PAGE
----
- Years on Staff
It's important to note that, while the entities I've defined above are the way I see it, you might come up with a different arrangement. That's okay! The business needs define the entity, and even how much detail you'll store. The important thing to do is capture all the data the business needs to store. Nothing more, nothing less.
I mentioned in the last article that I could resolve the parts that further defined a project with relationships. Relationships begin to define the business logic. There are two parts to the relationships: who owns what, and the action verbs in the definitions.
Here are the parts of a sentence that point out some possible relationships:
Projects are created for a client. Projects have a name. A project has phases, which are bounded units of work. Projects have a lifecycle, consisting of the request and initiation, planning, execution, control, and close. Projects have a budget. Projects are measured by the man-hour per work. Projects have a success or failure state. Projects have several stakeholders, such as various members of the client's staff and various members of BuckSoft consulting.
By examining the words in bold, you'll begin to see who owns what and other relationships. I've explained here how these relationships will become Primary and Foreign Keys.
There are several parts to a relationship. The first part of a relationship is called cardinality. Cardinality involves the parent and child relationship — the part about who owns what. For instance, in our description above, I can see that Projects own Hours. After all, you can't bill hours unless you have a project to bill them against.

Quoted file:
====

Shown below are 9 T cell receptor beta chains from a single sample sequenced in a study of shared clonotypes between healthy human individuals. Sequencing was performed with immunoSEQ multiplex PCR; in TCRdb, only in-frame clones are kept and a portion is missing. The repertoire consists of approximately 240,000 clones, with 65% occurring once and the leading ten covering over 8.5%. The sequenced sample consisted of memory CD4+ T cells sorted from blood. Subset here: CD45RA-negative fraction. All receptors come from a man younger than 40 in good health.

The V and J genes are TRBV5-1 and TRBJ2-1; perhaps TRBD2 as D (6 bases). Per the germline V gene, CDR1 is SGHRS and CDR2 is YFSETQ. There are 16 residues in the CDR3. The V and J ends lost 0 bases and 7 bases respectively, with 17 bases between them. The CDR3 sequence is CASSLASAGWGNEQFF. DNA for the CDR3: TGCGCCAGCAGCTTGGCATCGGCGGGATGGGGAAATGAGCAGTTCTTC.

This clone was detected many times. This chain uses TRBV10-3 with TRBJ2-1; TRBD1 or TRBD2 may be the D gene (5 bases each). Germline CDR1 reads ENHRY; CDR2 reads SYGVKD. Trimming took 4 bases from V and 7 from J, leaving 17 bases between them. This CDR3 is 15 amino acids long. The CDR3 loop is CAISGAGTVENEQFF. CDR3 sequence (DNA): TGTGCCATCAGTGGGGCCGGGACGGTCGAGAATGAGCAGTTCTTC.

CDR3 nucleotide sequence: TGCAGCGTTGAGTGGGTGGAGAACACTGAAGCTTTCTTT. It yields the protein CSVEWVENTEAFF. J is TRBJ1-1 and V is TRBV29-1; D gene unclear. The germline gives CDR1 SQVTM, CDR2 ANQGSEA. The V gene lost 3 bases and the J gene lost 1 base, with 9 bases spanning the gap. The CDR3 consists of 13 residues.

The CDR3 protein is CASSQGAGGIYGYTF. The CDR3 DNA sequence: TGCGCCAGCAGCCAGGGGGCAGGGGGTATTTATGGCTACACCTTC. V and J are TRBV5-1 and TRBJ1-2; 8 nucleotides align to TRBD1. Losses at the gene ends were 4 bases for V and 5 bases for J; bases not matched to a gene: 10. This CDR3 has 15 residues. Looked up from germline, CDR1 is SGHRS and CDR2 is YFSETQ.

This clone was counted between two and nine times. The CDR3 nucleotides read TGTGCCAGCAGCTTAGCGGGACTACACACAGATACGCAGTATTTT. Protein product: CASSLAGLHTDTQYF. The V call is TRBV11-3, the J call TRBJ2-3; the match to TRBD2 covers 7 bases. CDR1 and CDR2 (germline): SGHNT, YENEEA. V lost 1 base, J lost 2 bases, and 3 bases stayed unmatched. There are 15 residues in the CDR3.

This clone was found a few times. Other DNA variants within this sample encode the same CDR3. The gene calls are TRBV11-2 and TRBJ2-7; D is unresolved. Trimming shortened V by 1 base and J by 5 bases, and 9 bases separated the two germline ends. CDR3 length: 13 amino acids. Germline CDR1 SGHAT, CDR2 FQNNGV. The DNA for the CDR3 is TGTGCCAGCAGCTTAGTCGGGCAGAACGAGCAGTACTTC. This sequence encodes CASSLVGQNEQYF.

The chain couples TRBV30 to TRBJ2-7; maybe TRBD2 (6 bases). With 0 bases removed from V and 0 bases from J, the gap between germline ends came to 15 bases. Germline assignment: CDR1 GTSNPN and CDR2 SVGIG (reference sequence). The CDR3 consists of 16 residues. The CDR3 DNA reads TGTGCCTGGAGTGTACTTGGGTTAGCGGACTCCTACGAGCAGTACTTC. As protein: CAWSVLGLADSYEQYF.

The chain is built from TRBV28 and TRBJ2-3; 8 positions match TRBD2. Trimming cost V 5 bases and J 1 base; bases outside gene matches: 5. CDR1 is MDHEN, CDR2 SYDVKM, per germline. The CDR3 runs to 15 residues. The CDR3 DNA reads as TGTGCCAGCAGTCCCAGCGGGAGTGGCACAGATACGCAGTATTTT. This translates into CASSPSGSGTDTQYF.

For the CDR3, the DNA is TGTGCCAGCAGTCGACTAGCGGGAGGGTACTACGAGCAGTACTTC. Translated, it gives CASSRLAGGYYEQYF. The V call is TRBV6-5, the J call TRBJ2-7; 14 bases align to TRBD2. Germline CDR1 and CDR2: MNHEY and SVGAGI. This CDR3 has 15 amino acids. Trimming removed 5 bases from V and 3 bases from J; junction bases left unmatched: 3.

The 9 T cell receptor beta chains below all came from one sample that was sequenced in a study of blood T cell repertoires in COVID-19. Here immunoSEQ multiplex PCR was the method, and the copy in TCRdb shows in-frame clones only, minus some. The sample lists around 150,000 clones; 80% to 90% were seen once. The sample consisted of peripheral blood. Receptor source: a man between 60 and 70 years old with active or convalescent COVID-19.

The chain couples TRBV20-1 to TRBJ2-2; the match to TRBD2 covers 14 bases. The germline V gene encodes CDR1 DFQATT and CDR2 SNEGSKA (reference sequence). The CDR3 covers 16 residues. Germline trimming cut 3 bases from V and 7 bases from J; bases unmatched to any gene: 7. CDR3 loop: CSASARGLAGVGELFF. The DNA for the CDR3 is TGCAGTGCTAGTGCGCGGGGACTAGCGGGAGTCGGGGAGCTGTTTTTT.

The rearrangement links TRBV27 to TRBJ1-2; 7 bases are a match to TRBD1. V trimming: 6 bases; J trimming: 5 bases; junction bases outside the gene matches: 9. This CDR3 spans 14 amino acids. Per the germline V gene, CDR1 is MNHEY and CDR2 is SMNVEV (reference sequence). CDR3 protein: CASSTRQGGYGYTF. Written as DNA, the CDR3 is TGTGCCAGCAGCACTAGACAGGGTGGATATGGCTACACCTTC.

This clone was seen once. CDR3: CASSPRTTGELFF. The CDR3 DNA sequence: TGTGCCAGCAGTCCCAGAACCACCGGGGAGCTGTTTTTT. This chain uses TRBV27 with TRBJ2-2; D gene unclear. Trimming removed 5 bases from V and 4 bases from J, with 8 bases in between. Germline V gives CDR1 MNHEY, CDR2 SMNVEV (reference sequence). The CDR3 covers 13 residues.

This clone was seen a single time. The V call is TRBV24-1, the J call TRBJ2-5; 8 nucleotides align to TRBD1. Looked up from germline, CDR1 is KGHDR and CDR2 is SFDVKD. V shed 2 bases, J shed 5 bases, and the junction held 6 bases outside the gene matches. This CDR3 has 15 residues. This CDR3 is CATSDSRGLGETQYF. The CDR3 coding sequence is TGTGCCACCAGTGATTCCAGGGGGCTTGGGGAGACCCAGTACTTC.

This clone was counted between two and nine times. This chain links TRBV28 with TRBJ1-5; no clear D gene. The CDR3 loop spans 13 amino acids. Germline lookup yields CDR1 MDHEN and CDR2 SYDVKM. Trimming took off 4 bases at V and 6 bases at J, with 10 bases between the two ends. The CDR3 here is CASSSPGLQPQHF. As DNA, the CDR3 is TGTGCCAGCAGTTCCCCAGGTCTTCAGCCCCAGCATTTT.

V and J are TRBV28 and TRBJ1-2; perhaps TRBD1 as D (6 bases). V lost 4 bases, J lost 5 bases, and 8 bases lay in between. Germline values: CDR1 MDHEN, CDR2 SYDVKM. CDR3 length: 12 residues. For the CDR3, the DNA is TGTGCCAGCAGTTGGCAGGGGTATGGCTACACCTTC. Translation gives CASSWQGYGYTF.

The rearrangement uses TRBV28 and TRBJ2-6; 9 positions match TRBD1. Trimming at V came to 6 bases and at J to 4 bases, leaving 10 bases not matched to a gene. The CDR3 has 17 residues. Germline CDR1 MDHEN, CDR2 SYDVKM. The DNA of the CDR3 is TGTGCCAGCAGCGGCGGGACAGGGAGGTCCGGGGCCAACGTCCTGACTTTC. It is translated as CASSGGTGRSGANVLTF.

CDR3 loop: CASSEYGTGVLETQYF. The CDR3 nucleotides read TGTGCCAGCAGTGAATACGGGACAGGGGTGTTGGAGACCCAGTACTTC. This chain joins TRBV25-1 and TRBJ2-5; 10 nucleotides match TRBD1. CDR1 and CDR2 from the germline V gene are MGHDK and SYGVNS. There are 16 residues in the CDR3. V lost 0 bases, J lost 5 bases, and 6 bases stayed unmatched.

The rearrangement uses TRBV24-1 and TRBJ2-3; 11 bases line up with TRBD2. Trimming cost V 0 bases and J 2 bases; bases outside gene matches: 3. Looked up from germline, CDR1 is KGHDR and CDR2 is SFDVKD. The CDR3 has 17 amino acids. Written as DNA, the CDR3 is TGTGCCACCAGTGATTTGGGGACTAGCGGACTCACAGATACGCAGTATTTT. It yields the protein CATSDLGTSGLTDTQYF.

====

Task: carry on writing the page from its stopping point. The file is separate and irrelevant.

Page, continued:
The next part of the relationship is the degree. The degree of relationship explains how many children the parent might have. Such values include one or more, one and only one, 10-15, and other possible values.
Optionality explains whether there needs to be a child. In our example, you need a client for a project; that relationship is not optional. However, I can have staff members who aren't assigned to a project, so the relationship between project and staff member is optional.
All of these conditions help enforce the integrity of the data, and are part of creating the Business Rules. This means even at the database level, you can help the system ensure that only valid data is entered into the system. For instance, in that last example, if the permissions are set correctly I've ensured that no one can enter a client for a project that doesn't exist. This is very important. Data Types also help enforce business rules, as you'll find later, as do other database constructs.
For practice, take the entities that you've defined (or use my description) and draw up the relationships you see based on cardinality, degree and optionality. You don't have to include the attributes for this exercise.
In the next article, I'll use a formal method to draw the entities and relationships: the ERD, or Entity Relationship Diagram. I'll also further define the entities.